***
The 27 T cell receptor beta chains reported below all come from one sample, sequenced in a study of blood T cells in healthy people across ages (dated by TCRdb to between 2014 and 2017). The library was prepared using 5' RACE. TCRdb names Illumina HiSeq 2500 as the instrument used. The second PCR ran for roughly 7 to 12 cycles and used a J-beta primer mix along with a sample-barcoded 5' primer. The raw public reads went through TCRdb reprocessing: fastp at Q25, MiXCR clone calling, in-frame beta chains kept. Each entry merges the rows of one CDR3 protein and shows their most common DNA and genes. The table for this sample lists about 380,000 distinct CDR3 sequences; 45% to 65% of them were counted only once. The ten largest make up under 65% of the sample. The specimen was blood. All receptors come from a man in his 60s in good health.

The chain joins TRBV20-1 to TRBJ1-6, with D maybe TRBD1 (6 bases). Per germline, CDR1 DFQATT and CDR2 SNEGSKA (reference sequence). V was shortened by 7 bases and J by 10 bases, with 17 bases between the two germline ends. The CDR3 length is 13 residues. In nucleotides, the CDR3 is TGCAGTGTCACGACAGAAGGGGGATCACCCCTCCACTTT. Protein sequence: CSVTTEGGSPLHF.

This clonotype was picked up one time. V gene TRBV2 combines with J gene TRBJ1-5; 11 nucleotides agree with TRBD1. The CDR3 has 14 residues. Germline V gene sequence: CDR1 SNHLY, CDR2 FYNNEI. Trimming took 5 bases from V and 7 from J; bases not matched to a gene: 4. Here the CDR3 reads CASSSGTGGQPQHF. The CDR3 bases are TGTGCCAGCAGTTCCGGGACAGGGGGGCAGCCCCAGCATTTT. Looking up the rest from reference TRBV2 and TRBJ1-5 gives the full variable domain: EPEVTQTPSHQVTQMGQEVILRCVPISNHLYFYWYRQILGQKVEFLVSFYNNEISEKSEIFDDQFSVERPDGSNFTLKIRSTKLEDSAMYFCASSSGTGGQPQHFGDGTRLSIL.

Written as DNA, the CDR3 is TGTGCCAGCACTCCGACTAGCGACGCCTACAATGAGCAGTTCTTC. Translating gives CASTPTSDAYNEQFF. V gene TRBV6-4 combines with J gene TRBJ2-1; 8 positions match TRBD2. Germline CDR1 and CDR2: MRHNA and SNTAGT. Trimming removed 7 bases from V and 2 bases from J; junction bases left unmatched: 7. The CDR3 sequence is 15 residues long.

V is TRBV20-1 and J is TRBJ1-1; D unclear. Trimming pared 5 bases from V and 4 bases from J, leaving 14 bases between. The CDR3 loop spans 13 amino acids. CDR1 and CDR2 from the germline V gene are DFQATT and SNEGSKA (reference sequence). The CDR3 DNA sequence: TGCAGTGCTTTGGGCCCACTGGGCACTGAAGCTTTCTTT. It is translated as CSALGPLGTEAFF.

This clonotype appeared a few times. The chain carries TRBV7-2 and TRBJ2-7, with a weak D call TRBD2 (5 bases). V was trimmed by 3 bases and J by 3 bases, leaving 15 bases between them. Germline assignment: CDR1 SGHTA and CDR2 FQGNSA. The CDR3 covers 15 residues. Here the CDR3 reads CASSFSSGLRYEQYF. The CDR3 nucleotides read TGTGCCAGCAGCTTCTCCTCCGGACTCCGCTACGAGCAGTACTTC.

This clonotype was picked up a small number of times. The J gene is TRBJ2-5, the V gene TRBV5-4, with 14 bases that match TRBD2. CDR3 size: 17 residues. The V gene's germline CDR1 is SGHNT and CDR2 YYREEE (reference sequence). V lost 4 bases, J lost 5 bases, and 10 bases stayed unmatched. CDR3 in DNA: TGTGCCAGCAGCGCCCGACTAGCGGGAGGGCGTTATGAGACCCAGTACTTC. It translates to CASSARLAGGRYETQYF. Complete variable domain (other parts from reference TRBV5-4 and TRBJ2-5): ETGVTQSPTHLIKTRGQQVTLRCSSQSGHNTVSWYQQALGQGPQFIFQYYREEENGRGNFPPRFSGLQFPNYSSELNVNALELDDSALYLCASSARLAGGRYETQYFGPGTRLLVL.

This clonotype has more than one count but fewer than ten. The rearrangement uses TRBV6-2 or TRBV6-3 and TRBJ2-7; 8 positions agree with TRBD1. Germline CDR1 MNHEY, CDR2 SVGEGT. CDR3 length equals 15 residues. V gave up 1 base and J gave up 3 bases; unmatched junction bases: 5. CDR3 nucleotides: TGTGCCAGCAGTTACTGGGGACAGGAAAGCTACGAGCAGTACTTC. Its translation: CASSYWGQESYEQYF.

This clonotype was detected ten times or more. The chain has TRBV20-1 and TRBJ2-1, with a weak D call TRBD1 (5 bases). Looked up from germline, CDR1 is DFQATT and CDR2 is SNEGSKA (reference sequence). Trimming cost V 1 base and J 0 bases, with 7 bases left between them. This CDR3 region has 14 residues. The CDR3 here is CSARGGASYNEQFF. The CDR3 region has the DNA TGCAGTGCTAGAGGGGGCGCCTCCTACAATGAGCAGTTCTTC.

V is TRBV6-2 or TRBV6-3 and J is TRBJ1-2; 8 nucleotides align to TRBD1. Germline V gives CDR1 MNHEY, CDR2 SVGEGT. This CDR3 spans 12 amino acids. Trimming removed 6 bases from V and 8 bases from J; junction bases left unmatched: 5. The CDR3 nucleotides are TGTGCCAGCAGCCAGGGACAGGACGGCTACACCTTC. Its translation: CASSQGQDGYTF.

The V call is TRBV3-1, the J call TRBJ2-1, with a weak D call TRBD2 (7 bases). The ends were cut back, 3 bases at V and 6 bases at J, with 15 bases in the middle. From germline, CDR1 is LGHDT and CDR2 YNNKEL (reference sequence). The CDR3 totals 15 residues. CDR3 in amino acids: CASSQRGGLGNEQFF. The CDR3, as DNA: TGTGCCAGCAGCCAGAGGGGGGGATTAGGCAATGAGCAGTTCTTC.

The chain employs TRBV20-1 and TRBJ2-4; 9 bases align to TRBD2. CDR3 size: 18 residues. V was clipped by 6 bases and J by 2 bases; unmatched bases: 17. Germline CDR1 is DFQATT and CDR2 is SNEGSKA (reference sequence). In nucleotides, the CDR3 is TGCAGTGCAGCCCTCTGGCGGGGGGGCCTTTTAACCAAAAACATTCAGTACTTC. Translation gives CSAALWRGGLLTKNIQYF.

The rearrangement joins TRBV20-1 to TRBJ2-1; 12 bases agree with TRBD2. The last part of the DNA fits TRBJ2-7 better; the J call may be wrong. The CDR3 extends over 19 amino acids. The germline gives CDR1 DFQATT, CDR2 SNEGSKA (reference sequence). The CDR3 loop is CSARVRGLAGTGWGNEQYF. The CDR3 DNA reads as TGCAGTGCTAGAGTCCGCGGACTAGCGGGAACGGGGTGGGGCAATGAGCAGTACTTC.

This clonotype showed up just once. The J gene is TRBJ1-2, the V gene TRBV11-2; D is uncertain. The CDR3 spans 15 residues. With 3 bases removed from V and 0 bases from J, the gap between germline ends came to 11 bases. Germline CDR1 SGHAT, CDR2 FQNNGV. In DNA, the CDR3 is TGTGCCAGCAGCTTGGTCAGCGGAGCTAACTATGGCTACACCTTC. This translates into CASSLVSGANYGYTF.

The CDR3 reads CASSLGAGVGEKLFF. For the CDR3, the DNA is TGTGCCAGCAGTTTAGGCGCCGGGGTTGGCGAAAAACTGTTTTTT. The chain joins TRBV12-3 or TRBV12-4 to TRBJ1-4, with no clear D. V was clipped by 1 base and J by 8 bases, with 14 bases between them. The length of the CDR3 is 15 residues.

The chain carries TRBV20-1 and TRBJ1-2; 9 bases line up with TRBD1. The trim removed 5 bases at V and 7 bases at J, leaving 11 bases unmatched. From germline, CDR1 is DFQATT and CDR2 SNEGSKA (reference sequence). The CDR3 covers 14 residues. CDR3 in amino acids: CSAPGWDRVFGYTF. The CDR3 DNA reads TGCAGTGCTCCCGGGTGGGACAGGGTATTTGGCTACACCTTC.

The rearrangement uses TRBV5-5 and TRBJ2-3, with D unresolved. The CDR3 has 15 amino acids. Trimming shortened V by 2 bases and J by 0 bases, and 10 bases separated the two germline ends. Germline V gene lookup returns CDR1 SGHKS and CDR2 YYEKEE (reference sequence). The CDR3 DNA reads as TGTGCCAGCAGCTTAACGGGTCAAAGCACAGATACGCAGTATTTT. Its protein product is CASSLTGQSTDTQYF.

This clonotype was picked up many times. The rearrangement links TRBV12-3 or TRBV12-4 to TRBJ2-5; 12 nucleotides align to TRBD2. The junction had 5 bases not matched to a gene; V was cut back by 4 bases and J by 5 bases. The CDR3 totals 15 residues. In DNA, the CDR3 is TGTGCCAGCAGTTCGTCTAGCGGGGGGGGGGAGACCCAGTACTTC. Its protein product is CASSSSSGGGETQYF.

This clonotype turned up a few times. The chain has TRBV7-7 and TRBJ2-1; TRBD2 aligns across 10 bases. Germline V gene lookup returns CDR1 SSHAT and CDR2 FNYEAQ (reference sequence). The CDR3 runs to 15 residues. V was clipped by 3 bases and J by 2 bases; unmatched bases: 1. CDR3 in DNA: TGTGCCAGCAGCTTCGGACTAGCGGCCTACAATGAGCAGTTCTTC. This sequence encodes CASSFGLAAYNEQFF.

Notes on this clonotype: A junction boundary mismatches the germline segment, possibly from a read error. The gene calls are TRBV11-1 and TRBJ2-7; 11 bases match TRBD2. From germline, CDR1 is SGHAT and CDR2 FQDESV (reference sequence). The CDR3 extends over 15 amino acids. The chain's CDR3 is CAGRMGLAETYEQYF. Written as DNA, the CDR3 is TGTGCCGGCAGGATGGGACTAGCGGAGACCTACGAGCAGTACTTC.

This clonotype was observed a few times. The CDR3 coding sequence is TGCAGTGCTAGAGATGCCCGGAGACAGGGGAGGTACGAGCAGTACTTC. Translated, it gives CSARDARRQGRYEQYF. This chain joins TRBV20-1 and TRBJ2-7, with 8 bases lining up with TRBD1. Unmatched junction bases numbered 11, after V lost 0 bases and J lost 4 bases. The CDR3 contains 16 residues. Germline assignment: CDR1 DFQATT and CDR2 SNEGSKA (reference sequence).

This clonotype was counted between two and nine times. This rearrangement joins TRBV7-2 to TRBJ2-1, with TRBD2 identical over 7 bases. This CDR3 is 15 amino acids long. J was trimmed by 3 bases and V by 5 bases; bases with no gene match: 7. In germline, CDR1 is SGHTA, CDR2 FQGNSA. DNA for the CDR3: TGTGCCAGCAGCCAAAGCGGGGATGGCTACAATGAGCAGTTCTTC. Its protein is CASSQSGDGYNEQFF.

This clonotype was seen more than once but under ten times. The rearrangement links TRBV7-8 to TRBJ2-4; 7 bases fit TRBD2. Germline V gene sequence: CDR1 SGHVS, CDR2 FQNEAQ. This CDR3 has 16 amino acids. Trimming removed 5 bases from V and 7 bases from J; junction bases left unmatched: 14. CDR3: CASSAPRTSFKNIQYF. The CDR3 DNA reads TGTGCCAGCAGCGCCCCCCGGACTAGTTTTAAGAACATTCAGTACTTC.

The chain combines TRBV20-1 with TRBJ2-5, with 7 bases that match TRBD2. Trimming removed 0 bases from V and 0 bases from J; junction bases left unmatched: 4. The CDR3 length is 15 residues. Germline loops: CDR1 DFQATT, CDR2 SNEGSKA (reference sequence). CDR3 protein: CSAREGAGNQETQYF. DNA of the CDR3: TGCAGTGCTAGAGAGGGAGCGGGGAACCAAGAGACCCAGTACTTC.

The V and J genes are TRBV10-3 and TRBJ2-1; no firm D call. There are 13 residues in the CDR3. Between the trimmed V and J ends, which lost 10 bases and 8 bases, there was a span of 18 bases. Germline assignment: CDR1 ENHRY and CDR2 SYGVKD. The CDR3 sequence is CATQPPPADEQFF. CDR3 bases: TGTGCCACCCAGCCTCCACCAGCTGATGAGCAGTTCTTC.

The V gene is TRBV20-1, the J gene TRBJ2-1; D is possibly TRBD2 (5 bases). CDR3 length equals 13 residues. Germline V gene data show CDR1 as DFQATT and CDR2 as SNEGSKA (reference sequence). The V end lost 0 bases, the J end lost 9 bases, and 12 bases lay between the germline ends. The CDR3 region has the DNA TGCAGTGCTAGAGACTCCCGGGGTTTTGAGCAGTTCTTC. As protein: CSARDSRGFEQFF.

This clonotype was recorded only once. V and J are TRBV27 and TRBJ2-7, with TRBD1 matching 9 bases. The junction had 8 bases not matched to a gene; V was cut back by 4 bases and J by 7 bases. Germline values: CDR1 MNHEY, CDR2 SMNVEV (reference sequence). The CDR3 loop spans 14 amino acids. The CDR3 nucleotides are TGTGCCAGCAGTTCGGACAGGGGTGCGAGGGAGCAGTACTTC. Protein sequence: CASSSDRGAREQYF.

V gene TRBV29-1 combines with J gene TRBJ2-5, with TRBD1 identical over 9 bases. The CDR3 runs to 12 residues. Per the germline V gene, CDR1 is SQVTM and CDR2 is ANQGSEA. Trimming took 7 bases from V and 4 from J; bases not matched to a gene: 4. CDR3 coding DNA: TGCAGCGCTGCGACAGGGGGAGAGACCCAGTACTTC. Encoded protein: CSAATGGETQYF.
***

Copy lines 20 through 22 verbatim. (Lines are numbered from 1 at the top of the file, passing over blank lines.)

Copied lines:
Notes on this clonotype: A junction boundary mismatches the germline segment, possibly from a read error. The gene calls are TRBV11-1 and TRBJ2-7; 11 bases match TRBD2. From germline, CDR1 is SGHAT and CDR2 FQDESV (reference sequence). The CDR3 extends over 15 amino acids. The chain's CDR3 is CAGRMGLAETYEQYF. Written as DNA, the CDR3 is TGTGCCGGCAGGATGGGACTAGCGGAGACCTACGAGCAGTACTTC.

This clonotype was observed a few times. The CDR3 coding sequence is TGCAGTGCTAGAGATGCCCGGAGACAGGGGAGGTACGAGCAGTACTTC. Translated, it gives CSARDARRQGRYEQYF. This chain joins TRBV20-1 and TRBJ2-7, with 8 bases lining up with TRBD1. Unmatched junction bases numbered 11, after V lost 0 bases and J lost 4 bases. The CDR3 contains 16 residues. Germline assignment: CDR1 DFQATT and CDR2 SNEGSKA (reference sequence).

This clonotype was counted between two and nine times. This rearrangement joins TRBV7-2 to TRBJ2-1, with TRBD2 identical over 7 bases. This CDR3 is 15 amino acids long. J was trimmed by 3 bases and V by 5 bases; bases with no gene match: 7. In germline, CDR1 is SGHTA, CDR2 FQGNSA. DNA for the CDR3: TGTGCCAGCAGCCAAAGCGGGGATGGCTACAATGAGCAGTTCTTC. Its protein is CASSQSGDGYNEQFF.